The distinctive spinifex texture is formed by skeletal, platy, or acicular crystals of olivine, orthopyroxene, or clinopyroxene, or their pseudomorphs in ultramafic and mafic lavas or silicate-rich furnace slag. In lavas, these crystals form a pattern on weathered surfaces which Australian geologists compared to the local desert grass Triodia spinifex . In Canada, the term is synonymous with “chicken track,” “bird’s foot,” “bird track,” “herring bone,” “feather,” or “lath” textures. The large lath-like or platy crystals, or skeletal, branching or acicular bundles of olivine or pyroxenes are set in a matrix of irresolvable material interpreted as devitrified glass. This groundmass may contain hopper-faced olivine phenocrysts, skeletal, cruciform magnetite and a variety of feathery crystallites.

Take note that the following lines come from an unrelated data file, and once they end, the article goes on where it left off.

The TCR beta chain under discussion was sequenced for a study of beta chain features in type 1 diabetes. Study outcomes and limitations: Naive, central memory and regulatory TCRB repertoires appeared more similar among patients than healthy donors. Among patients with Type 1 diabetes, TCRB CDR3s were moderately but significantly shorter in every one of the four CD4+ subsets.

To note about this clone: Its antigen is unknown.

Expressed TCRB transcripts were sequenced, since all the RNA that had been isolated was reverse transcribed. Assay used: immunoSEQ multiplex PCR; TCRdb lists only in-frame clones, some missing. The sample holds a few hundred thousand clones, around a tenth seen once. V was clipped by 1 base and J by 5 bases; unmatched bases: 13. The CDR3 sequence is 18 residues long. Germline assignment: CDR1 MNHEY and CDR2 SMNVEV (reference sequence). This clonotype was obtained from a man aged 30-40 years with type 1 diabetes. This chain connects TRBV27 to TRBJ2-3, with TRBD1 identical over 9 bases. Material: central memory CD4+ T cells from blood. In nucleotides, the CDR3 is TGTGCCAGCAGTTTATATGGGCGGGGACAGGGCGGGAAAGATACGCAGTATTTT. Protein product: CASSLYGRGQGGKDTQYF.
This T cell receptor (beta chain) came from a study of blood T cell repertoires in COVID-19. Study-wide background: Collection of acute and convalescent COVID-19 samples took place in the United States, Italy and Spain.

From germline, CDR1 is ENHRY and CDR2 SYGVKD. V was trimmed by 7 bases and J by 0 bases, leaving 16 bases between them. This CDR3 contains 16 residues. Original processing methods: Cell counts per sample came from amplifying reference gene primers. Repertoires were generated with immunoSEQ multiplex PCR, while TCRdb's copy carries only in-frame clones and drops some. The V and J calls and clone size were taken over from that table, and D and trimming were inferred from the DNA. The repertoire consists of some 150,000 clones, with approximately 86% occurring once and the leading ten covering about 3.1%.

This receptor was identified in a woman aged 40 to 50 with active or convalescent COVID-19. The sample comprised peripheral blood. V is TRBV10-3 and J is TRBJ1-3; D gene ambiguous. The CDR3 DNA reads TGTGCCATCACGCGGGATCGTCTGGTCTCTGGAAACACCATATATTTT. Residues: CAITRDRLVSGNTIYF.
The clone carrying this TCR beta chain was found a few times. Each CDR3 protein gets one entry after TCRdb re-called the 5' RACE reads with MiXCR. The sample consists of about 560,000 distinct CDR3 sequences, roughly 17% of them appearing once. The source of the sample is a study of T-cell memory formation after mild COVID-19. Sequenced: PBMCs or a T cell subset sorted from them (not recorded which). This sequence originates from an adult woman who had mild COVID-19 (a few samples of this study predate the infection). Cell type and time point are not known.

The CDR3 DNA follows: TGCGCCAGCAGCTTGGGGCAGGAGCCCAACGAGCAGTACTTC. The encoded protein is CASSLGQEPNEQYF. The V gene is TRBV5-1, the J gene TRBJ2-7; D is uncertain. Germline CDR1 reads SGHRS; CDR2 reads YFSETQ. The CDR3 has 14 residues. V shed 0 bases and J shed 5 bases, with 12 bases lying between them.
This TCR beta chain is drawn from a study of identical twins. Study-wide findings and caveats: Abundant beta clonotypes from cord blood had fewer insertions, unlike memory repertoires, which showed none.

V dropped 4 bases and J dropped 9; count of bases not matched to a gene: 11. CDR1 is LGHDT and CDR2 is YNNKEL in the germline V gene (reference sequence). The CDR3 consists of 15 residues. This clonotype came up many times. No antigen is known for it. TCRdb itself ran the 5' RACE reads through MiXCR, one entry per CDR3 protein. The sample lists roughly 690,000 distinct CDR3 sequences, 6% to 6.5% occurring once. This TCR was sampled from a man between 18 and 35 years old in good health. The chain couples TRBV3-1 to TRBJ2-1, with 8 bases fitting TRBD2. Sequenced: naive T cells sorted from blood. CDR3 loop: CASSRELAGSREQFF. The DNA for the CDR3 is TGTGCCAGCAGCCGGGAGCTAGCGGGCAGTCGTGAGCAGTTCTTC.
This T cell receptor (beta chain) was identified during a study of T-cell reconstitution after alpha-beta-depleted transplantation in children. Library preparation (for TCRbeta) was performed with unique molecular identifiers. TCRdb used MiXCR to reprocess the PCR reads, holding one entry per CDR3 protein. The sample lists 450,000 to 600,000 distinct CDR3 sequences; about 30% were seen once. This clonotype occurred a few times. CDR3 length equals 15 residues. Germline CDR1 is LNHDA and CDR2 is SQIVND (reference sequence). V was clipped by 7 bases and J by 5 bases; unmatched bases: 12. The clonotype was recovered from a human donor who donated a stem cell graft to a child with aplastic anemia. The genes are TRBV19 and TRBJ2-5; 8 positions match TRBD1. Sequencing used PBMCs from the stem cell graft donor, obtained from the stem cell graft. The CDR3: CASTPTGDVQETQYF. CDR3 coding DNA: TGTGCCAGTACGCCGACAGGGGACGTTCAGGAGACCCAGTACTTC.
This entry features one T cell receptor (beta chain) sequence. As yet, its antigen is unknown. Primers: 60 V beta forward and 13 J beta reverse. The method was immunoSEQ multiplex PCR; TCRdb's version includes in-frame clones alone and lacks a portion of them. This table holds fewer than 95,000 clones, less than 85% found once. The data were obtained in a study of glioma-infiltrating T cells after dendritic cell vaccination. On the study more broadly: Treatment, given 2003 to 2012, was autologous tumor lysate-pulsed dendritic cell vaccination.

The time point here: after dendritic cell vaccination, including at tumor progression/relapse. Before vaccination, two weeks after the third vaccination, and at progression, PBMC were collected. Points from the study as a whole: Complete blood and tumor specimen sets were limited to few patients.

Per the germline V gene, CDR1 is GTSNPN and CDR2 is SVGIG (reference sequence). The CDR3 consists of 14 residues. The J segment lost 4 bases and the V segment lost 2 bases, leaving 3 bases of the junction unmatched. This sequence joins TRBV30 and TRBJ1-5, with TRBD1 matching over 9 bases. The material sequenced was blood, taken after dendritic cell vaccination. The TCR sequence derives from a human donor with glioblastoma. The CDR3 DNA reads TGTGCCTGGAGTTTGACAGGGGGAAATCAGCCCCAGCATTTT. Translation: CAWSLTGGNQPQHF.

This komatiite sample displays the characteristic “spinifex texture” defined by extremely acicular olivine phenocrysts–probably a sign of rapid crystallization from a significantly-undercooled magma.